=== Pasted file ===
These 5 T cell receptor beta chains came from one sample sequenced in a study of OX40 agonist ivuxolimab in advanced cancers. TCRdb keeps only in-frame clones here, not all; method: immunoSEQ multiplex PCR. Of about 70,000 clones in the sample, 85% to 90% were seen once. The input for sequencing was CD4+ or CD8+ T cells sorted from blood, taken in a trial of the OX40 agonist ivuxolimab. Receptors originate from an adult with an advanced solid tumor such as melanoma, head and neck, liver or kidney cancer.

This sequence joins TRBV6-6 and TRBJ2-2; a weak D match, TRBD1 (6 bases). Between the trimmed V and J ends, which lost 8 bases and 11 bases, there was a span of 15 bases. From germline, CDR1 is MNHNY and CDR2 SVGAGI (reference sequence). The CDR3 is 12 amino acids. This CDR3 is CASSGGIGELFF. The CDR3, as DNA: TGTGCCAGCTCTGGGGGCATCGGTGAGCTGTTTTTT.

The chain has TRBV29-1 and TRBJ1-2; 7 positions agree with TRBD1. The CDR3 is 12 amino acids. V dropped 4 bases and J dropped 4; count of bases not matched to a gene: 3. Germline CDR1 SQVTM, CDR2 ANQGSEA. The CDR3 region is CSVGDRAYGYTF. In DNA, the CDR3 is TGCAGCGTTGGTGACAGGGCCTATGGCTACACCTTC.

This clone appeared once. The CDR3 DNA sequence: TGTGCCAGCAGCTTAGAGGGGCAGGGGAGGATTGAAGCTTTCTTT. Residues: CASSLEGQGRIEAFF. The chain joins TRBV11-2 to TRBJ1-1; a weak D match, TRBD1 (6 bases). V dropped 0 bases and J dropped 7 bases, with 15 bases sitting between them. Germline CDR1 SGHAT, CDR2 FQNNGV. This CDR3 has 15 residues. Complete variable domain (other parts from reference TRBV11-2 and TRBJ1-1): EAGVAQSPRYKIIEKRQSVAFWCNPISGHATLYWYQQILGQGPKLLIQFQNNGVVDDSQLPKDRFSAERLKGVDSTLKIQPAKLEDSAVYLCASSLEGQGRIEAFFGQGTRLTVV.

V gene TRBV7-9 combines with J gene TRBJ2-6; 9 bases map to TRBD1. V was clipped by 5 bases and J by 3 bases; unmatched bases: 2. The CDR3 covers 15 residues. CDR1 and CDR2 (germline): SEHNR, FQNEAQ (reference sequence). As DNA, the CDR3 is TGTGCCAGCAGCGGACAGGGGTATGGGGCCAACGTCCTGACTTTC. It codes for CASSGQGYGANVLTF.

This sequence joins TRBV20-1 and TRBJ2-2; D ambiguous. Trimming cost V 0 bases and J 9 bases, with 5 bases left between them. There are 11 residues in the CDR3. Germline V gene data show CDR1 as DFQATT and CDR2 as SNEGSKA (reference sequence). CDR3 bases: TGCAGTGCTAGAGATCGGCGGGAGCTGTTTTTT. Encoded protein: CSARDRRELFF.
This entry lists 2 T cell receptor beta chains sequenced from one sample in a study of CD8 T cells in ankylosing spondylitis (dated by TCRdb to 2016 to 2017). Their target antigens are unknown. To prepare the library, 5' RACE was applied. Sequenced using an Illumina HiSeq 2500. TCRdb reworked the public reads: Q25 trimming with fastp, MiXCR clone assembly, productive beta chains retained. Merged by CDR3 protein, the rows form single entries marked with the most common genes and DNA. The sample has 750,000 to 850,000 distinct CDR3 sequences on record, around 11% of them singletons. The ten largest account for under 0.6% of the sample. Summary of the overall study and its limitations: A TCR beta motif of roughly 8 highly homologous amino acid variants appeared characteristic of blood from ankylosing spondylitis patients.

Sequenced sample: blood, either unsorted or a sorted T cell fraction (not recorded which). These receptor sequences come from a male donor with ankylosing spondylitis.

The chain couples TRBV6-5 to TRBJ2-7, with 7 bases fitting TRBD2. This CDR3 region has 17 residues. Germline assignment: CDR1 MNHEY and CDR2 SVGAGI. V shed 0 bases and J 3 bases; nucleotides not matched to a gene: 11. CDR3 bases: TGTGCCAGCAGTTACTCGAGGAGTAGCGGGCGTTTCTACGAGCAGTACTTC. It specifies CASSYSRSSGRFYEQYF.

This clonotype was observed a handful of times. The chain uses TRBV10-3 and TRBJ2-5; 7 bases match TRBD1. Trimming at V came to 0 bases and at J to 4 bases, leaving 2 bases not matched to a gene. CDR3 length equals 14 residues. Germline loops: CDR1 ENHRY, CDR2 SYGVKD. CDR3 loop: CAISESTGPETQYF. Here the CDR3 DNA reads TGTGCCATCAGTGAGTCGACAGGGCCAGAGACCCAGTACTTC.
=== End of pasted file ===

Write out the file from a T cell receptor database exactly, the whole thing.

These 5 T cell receptor beta chains came from one sample sequenced in a study of OX40 agonist ivuxolimab in advanced cancers. TCRdb keeps only in-frame clones here, not all; method: immunoSEQ multiplex PCR. Of about 70,000 clones in the sample, 85% to 90% were seen once. The input for sequencing was CD4+ or CD8+ T cells sorted from blood, taken in a trial of the OX40 agonist ivuxolimab. Receptors originate from an adult with an advanced solid tumor such as melanoma, head and neck, liver or kidney cancer.

This sequence joins TRBV6-6 and TRBJ2-2; a weak D match, TRBD1 (6 bases). Between the trimmed V and J ends, which lost 8 bases and 11 bases, there was a span of 15 bases. From germline, CDR1 is MNHNY and CDR2 SVGAGI (reference sequence). The CDR3 is 12 amino acids. This CDR3 is CASSGGIGELFF. The CDR3, as DNA: TGTGCCAGCTCTGGGGGCATCGGTGAGCTGTTTTTT.

The chain has TRBV29-1 and TRBJ1-2; 7 positions agree with TRBD1. The CDR3 is 12 amino acids. V dropped 4 bases and J dropped 4; count of bases not matched to a gene: 3. Germline CDR1 SQVTM, CDR2 ANQGSEA. The CDR3 region is CSVGDRAYGYTF. In DNA, the CDR3 is TGCAGCGTTGGTGACAGGGCCTATGGCTACACCTTC.

This clone appeared once. The CDR3 DNA sequence: TGTGCCAGCAGCTTAGAGGGGCAGGGGAGGATTGAAGCTTTCTTT. Residues: CASSLEGQGRIEAFF. The chain joins TRBV11-2 to TRBJ1-1; a weak D match, TRBD1 (6 bases). V dropped 0 bases and J dropped 7 bases, with 15 bases sitting between them. Germline CDR1 SGHAT, CDR2 FQNNGV. This CDR3 has 15 residues. Complete variable domain (other parts from reference TRBV11-2 and TRBJ1-1): EAGVAQSPRYKIIEKRQSVAFWCNPISGHATLYWYQQILGQGPKLLIQFQNNGVVDDSQLPKDRFSAERLKGVDSTLKIQPAKLEDSAVYLCASSLEGQGRIEAFFGQGTRLTVV.

V gene TRBV7-9 combines with J gene TRBJ2-6; 9 bases map to TRBD1. V was clipped by 5 bases and J by 3 bases; unmatched bases: 2. The CDR3 covers 15 residues. CDR1 and CDR2 (germline): SEHNR, FQNEAQ (reference sequence). As DNA, the CDR3 is TGTGCCAGCAGCGGACAGGGGTATGGGGCCAACGTCCTGACTTTC. It codes for CASSGQGYGANVLTF.

This sequence joins TRBV20-1 and TRBJ2-2; D ambiguous. Trimming cost V 0 bases and J 9 bases, with 5 bases left between them. There are 11 residues in the CDR3. Germline V gene data show CDR1 as DFQATT and CDR2 as SNEGSKA (reference sequence). CDR3 bases: TGCAGTGCTAGAGATCGGCGGGAGCTGTTTTTT. Encoded protein: CSARDRRELFF.
This entry lists 2 T cell receptor beta chains sequenced from one sample in a study of CD8 T cells in ankylosing spondylitis (dated by TCRdb to 2016 to 2017). Their target antigens are unknown. To prepare the library, 5' RACE was applied. Sequenced using an Illumina HiSeq 2500. TCRdb reworked the public reads: Q25 trimming with fastp, MiXCR clone assembly, productive beta chains retained. Merged by CDR3 protein, the rows form single entries marked with the most common genes and DNA. The sample has 750,000 to 850,000 distinct CDR3 sequences on record, around 11% of them singletons. The ten largest account for under 0.6% of the sample. Summary of the overall study and its limitations: A TCR beta motif of roughly 8 highly homologous amino acid variants appeared characteristic of blood from ankylosing spondylitis patients.

Sequenced sample: blood, either unsorted or a sorted T cell fraction (not recorded which). These receptor sequences come from a male donor with ankylosing spondylitis.

The chain couples TRBV6-5 to TRBJ2-7, with 7 bases fitting TRBD2. This CDR3 region has 17 residues. Germline assignment: CDR1 MNHEY and CDR2 SVGAGI. V shed 0 bases and J 3 bases; nucleotides not matched to a gene: 11. CDR3 bases: TGTGCCAGCAGTTACTCGAGGAGTAGCGGGCGTTTCTACGAGCAGTACTTC. It specifies CASSYSRSSGRFYEQYF.

This clonotype was observed a handful of times. The chain uses TRBV10-3 and TRBJ2-5; 7 bases match TRBD1. Trimming at V came to 0 bases and at J to 4 bases, leaving 2 bases not matched to a gene. CDR3 length equals 14 residues. Germline loops: CDR1 ENHRY, CDR2 SYGVKD. CDR3 loop: CAISESTGPETQYF. Here the CDR3 DNA reads TGTGCCATCAGTGAGTCGACAGGGCCAGAGACCCAGTACTTC.